Following on from the ‘news’ that Anthony McNamee would be allowed to leave Norwich on a free transfer this summer, a number of fans suggested that the player was the ‘first bad signing’ by manager Paul Lambert since taking charge in August 2009.
This really could not be further from the truth, and the very fact that people are claiming it to be so is an indicator of the progress made by Norwich City in the past two seasons.
It may only be my opinion, but Anthony McNamee was never a ‘bad signing’ in a million years. Conversely, he was actually a very good signing indeed. It is fairly undeniable that he was never a consistent 90-minute player for us, but his impact from the bench especially was often unquestionable. I would have even been tempted to keep him around this season in all honesty…
He played a part in getting us promoted to the Championship, and then played a part (admittedly, lesser) in getting us promoted to the Premier League. As an example of this, anyone who watches the highlights of the 2010/2011 season will notice that McNamee was more than slightly involved in many goals scored early on in the campaign.
The role he played diminished as the season progressed – as the likes of Henri Lansbury moved ahead of him in the packing order – but McNamee rarely let us down when called upon. More often than not, he was the ideal ‘impact’ substitute that managers crave.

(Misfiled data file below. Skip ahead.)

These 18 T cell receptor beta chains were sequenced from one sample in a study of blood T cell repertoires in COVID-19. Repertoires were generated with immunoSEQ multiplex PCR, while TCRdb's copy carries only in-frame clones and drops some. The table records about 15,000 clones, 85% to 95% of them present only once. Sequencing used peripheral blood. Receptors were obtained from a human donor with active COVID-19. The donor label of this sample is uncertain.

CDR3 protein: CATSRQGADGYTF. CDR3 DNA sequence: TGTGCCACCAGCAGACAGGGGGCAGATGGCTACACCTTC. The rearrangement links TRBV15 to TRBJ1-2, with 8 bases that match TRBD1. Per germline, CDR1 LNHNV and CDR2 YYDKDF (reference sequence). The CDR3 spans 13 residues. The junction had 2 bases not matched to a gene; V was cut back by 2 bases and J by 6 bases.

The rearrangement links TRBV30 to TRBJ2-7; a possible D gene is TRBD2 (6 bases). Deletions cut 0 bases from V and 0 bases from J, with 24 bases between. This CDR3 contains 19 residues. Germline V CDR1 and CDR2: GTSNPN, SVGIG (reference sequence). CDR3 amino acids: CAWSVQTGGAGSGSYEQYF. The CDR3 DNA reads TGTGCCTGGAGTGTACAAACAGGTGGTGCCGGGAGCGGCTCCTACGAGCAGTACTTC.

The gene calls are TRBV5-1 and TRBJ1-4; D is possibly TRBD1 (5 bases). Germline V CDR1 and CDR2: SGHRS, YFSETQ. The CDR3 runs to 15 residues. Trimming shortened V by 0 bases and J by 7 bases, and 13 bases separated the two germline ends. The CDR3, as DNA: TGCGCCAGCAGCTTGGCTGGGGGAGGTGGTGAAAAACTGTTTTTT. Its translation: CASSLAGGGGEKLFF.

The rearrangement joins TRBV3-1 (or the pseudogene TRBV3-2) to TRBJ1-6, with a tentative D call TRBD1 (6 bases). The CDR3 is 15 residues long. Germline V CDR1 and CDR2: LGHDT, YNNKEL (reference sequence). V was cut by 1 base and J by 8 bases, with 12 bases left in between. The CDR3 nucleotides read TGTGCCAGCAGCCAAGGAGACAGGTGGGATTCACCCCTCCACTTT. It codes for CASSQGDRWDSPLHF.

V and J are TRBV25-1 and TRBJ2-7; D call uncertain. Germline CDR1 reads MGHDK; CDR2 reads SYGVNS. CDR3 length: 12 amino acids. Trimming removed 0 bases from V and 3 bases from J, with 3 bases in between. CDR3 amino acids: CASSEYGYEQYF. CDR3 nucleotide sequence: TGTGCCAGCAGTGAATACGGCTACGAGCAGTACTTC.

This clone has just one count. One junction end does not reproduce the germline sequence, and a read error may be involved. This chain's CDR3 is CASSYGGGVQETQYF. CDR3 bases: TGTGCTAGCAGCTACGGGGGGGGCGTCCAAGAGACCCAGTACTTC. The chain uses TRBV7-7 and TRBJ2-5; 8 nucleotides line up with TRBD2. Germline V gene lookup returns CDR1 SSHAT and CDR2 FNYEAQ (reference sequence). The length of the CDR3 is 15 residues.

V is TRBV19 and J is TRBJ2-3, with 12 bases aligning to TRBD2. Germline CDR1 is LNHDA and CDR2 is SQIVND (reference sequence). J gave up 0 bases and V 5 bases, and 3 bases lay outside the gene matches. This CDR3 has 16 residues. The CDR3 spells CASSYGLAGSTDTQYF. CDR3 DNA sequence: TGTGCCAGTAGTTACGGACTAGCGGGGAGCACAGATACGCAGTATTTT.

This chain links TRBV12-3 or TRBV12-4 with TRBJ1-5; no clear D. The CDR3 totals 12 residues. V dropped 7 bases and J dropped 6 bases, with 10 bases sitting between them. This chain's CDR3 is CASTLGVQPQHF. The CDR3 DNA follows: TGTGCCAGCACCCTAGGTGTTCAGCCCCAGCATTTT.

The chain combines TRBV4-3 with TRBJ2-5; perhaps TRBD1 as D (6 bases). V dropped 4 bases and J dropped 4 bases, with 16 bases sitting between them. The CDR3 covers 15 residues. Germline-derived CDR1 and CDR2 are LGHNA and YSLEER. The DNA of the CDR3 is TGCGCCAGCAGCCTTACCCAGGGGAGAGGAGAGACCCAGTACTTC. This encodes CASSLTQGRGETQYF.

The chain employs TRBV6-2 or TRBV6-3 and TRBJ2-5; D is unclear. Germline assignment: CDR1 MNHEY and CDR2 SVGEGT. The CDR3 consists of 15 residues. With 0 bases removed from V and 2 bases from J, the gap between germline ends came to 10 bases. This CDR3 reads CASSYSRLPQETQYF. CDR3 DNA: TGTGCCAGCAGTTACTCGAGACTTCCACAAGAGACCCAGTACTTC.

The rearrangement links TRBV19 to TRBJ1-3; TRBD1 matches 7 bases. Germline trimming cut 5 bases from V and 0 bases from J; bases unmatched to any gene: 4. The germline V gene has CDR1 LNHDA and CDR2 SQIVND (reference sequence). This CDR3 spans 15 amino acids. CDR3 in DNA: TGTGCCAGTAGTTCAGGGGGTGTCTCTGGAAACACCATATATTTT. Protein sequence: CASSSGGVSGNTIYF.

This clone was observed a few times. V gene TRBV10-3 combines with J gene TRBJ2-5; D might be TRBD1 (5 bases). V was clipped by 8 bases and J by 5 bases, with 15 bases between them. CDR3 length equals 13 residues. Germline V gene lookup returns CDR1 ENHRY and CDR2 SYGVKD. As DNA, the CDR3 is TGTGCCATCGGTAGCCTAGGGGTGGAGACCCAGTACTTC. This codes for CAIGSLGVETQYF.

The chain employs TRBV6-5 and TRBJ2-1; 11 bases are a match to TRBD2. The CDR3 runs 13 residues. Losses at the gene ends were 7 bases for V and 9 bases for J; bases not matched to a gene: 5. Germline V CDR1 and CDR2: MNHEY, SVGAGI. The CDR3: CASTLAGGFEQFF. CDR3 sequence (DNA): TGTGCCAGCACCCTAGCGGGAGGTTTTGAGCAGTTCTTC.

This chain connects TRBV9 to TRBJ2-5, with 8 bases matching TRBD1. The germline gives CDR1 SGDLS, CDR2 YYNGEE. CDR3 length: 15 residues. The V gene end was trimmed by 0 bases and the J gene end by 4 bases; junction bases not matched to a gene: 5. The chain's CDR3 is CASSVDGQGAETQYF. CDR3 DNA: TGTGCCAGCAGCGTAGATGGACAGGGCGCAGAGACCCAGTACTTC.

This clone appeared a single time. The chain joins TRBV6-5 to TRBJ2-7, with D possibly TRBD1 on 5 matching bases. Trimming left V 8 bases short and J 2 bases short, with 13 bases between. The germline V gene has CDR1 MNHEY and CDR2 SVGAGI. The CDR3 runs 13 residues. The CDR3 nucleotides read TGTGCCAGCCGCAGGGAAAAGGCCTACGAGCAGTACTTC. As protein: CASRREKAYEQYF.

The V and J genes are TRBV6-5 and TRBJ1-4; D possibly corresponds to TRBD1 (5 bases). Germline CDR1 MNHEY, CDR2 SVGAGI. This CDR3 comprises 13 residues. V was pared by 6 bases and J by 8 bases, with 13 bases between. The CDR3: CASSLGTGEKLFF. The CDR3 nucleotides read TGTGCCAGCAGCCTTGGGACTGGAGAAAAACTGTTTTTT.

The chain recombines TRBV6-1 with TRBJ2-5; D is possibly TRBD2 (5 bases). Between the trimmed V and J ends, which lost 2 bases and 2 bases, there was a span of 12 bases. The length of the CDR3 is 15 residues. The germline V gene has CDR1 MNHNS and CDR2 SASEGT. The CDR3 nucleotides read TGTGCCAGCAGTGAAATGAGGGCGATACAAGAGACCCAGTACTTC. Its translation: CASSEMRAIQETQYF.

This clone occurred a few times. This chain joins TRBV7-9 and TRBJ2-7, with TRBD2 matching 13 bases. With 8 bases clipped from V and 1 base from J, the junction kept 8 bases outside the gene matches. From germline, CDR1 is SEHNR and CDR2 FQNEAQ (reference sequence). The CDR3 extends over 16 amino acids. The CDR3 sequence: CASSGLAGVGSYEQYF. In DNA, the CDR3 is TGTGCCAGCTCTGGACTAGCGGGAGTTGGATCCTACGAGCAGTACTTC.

It is therefore perhaps fitting that his last real action in a Norwich shirt came at Vicarage Road, where a frankly mesmerising performance off the bench rescued a point against Watford in April. Had we lost that match (which seemed likely before his introduction, and having previously lost 3-0 to Swansea), then it could have all started to slip away. Suddenly the Forest and Ipswich games would have even more significance, Holt’s injury wouldn’t heal so quickly, and things would – potentially at least – start to go against us. All speculation of course, but not beyond the realms of probability…
Therefore, I see no evidence whatsoever that Anthony McNamee was a ‘bad signing’. He was undoubtedly a good signing, as were the likes of Oli Johnson – whose cameo against Southend was equally vital to getting us to this stage of you look at the bigger picture. Essentially, there is no guarantee we would be preparing for the Premier League without the input of these players who we have simply outgrown, and they deserve respect if and when they depart.
This presents the interesting debate about whether Paul Lambert has actually made a ‘bad’ signing for Norwich City to date. I genuinely don’t think he has. Every single player who has arrived at the club during his tenure has contributed in some way to the club progressing. Of course, some have made less impact than others, but no single individual has left me bemoaning their presence on the field.
To prove that belief would take a rather long and dull article profiling every one of Lambert’s signings, but I dare anyone to say any of those individuals haven’t offered something to the club. If this is still the case by the time next summer rolls around, then Norwich City will have had yet another successful season, and the Scot will have secured his position as the greatest manager Norfolk has seen.